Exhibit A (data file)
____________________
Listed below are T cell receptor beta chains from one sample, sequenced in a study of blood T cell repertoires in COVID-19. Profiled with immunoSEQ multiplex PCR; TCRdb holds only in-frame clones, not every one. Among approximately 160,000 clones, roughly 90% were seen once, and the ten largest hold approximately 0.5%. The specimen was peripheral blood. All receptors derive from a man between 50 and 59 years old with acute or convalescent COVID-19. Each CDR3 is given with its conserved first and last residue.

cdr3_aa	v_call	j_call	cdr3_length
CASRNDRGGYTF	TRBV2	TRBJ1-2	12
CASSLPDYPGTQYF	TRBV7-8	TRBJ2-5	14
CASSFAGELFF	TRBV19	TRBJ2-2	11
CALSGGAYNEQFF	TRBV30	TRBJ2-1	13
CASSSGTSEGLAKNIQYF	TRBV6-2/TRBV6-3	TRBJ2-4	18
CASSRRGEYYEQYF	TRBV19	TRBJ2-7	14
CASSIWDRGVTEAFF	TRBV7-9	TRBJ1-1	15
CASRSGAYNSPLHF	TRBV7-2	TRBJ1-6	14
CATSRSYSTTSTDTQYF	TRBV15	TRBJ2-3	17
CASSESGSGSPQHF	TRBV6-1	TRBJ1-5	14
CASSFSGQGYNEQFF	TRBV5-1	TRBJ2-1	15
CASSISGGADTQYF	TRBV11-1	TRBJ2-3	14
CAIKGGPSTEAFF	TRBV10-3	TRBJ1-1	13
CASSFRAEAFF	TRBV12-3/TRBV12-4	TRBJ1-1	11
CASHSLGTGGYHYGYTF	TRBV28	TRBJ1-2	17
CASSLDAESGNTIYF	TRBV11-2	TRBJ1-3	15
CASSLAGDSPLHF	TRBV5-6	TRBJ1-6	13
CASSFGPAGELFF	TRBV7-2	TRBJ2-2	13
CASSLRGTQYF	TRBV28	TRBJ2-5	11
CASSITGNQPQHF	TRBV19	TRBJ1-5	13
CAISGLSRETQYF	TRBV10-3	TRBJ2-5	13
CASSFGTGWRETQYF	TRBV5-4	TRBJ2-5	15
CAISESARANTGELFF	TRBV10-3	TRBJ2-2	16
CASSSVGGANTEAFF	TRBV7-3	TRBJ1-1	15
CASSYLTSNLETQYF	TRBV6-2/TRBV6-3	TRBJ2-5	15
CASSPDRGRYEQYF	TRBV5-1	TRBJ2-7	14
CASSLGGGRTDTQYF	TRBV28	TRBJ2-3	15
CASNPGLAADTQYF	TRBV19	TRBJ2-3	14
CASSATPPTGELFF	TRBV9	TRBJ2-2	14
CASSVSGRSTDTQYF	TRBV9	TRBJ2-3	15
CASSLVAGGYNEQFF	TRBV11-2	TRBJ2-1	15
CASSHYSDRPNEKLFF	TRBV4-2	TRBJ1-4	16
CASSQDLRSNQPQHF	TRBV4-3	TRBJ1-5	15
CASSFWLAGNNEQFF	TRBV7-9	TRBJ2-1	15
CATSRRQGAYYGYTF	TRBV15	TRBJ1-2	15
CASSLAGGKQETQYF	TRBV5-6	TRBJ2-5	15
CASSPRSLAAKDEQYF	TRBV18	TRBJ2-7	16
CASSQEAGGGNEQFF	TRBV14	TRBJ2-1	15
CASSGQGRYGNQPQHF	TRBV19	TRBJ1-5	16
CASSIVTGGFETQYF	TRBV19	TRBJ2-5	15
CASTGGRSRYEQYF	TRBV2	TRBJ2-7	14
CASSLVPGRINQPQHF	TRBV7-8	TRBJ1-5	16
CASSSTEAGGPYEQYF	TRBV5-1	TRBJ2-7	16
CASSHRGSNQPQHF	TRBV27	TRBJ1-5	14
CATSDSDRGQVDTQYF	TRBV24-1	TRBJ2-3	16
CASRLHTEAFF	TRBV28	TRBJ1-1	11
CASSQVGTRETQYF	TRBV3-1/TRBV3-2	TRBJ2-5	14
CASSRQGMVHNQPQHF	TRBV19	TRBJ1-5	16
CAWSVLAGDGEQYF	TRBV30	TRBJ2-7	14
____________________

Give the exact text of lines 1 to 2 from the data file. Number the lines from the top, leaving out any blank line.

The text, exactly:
Listed below are T cell receptor beta chains from one sample, sequenced in a study of blood T cell repertoires in COVID-19. Profiled with immunoSEQ multiplex PCR; TCRdb holds only in-frame clones, not every one. Among approximately 160,000 clones, roughly 90% were seen once, and the ten largest hold approximately 0.5%. The specimen was peripheral blood. All receptors derive from a man between 50 and 59 years old with acute or convalescent COVID-19. Each CDR3 is given with its conserved first and last residue.

cdr3_aa	v_call	j_call	cdr3_length